Oil prices were stable on Thursday as a U.S. stock draw tightened the market while Asia’s economies showed new signs of weakness.
U.S. West Texas Intermediate (WTI) crude futures were trading at $47.13 per barrel at 0430 GMT, virtually unchanged from their previous close, while Brent was up 6 cents at $49.81 per barrel.
That followed a price jump of as much as 6 percent in the previous session when data from the U.S. Energy Information Administration showed the largest crude drawdown since February 2014 at the Cushing, Oklahoma, delivery point.
Singapore-based brokerage Phillip Futures said that the stock draw was “a result of higher refining activity and lower U.S. crude production which is helping the U.S. inventory glut to ease off”.
But Wednesday’s price gains did not extend into Thursday, capped by weak economic data from Asia as Japan’s exports slowed for a second month in August in a sign that China’s economic slowdown is spreading.
Despite Asia’s slowing economies, some analysts said that oil markets may have bottomed out following over a year of tumbling prices as producers start cutting back output.
“Non-OPEC, non-U.S. oil supply (e.g. Yemen, Mexico, Malaysia, Colombia and China) has peaked and is starting to decline as double-digit capex cuts start to impact production,” Bernstein Research said.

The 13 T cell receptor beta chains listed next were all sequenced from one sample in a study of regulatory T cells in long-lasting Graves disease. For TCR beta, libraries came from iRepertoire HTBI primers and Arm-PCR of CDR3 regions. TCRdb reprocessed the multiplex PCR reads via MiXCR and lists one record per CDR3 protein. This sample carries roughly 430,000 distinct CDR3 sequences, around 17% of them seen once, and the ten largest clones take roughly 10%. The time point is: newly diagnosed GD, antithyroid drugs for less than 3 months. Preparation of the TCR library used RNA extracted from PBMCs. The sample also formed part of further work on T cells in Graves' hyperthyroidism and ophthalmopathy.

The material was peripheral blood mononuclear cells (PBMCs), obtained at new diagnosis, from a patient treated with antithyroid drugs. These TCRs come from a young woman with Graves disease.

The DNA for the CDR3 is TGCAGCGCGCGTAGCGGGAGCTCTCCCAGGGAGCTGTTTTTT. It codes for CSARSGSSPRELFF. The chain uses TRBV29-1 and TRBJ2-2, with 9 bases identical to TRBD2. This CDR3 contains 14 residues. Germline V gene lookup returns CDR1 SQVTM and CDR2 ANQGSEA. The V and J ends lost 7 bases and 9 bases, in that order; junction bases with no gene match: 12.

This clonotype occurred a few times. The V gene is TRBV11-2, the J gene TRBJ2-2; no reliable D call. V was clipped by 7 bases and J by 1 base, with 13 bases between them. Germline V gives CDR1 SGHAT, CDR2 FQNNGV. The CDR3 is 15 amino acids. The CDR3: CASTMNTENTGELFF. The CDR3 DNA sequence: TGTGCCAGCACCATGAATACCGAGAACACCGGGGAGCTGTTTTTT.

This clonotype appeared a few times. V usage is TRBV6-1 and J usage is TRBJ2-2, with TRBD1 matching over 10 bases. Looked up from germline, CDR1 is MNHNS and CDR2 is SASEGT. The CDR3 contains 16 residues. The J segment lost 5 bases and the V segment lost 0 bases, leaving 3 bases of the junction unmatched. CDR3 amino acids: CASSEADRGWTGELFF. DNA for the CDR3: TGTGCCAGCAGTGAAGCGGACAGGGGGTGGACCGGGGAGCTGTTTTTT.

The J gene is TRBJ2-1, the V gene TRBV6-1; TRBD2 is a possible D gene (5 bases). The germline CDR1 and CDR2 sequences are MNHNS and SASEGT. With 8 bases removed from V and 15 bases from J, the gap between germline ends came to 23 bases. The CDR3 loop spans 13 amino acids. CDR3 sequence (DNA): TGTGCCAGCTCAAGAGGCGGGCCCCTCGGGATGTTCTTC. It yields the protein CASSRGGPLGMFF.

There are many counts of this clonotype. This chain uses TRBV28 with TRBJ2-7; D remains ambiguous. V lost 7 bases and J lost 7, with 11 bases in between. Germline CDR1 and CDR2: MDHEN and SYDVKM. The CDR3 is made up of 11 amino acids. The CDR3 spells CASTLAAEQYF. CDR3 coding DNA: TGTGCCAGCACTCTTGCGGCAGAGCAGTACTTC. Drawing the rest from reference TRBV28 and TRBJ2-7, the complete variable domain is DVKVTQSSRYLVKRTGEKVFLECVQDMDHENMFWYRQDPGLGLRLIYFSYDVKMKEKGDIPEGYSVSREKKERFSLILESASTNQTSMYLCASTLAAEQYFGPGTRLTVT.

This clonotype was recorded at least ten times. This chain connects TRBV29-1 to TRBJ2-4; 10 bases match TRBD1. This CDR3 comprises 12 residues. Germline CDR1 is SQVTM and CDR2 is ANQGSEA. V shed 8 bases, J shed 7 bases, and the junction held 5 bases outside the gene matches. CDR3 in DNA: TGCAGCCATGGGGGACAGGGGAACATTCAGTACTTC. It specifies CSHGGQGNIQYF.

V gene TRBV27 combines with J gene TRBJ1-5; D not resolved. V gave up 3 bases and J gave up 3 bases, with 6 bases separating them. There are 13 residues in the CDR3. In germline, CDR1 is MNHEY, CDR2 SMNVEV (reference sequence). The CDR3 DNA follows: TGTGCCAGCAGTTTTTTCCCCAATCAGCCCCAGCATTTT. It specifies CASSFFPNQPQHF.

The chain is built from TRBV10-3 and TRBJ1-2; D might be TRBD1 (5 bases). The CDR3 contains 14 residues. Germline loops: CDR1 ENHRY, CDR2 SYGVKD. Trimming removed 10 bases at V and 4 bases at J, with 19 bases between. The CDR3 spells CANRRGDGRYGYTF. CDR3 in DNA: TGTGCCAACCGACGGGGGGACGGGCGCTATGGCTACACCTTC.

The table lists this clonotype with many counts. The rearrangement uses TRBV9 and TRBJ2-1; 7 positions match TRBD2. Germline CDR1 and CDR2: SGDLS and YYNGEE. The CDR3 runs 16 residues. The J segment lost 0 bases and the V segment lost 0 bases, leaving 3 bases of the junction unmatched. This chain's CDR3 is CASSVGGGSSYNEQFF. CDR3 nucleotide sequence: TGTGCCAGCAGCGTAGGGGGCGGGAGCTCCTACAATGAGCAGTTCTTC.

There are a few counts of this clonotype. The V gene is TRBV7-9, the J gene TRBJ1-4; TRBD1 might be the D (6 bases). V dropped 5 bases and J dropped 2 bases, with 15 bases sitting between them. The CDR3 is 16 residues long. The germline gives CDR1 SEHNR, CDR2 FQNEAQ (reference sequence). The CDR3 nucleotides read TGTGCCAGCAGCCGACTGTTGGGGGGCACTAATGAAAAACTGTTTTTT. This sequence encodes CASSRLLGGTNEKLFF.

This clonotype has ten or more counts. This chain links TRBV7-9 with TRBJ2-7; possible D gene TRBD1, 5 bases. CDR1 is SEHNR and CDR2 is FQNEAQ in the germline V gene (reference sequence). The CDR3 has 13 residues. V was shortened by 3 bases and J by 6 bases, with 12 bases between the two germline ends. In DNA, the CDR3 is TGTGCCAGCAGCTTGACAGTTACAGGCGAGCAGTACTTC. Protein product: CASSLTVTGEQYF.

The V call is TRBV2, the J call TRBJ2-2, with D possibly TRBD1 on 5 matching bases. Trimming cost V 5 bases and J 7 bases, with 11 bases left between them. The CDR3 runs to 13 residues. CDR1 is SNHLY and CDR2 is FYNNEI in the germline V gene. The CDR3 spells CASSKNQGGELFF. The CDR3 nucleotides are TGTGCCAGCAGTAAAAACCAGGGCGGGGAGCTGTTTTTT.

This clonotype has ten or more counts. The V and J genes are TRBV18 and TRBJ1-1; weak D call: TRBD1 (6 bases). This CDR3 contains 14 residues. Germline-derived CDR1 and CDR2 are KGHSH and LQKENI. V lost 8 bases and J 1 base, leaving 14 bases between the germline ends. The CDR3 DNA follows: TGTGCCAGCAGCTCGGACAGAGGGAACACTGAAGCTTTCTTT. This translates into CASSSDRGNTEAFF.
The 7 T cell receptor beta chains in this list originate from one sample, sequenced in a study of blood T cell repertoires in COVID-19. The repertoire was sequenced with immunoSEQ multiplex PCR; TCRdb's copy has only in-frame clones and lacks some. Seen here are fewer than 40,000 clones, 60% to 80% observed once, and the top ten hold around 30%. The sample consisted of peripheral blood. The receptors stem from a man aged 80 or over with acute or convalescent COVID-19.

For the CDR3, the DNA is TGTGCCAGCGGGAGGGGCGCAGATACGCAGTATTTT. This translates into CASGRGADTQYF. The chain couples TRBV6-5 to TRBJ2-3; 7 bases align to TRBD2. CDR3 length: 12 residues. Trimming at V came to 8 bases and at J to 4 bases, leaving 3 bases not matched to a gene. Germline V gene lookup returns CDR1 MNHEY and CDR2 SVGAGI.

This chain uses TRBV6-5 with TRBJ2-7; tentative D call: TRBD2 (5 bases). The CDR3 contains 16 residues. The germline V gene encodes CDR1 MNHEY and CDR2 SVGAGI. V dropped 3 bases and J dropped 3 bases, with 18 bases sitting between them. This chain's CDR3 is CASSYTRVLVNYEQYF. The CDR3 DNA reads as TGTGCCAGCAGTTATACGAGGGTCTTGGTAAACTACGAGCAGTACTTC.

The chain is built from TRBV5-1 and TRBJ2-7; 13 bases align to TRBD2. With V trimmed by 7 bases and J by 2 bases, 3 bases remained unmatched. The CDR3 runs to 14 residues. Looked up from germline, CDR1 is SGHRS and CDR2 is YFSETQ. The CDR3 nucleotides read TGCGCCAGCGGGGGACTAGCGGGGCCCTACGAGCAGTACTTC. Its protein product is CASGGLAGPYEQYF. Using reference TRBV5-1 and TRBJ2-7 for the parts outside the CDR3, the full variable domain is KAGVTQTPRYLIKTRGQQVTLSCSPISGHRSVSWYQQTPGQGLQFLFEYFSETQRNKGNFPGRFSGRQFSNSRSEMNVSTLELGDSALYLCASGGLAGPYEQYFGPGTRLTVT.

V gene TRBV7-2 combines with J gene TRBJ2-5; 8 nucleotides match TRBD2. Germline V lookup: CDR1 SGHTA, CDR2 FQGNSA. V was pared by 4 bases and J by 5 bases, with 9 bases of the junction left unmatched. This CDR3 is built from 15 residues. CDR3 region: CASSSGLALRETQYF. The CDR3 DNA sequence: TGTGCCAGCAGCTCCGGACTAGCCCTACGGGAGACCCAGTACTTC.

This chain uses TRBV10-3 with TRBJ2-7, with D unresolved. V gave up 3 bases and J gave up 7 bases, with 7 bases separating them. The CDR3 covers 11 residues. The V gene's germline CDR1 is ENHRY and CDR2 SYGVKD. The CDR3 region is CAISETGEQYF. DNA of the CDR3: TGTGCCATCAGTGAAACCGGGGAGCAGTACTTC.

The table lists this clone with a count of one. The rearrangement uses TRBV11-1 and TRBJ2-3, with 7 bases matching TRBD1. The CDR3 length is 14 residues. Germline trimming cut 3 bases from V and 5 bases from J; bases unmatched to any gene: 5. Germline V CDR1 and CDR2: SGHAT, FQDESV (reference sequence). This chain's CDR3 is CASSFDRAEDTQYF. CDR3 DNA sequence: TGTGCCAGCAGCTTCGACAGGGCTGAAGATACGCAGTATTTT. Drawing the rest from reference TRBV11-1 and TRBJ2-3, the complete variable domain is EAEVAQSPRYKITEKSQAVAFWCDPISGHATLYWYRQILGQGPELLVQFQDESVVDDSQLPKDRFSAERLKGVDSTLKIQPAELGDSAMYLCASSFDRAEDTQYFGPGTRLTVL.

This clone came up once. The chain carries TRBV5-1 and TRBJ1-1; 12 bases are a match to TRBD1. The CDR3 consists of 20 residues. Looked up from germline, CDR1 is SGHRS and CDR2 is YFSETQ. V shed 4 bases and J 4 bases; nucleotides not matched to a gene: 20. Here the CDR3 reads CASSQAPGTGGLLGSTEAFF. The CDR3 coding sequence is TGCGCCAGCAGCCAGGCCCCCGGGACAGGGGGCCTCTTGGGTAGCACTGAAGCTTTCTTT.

The cuts would result in a combined reduction of 400 million barrels per day by the end of the year, but it added that “markets could remain oversupplied through 2016” despite the scale-back.
U.S. crude prices have risen more in recent weeks than globally traded Brent futures, owing largely to Asia’s weakening economies as well as rising output from West Africa and the North Sea. This has narrowed the WTI discount on Brent by almost 70 percent since mid-August to around $2.20 per barrel.
“Brent appears to be suffering from higher Atlantic Basin supplies (West Africa and North Sea) as well as the wider macro picture, with concern over China and consequent trouble in emerging markets, while European growth remains anemic,” said JBC Energy.
Meanwhile, traders are keeping a close eye on whether the Federal Reserve would later in the day raise interest rates for the first time in almost a decade.
Higher U.S. interest rates would likely attract cash from money traders, lifting the dollar. That could be bearish for dollar-denominated oil as it would make fuel more expensive for importers who hold other currencies.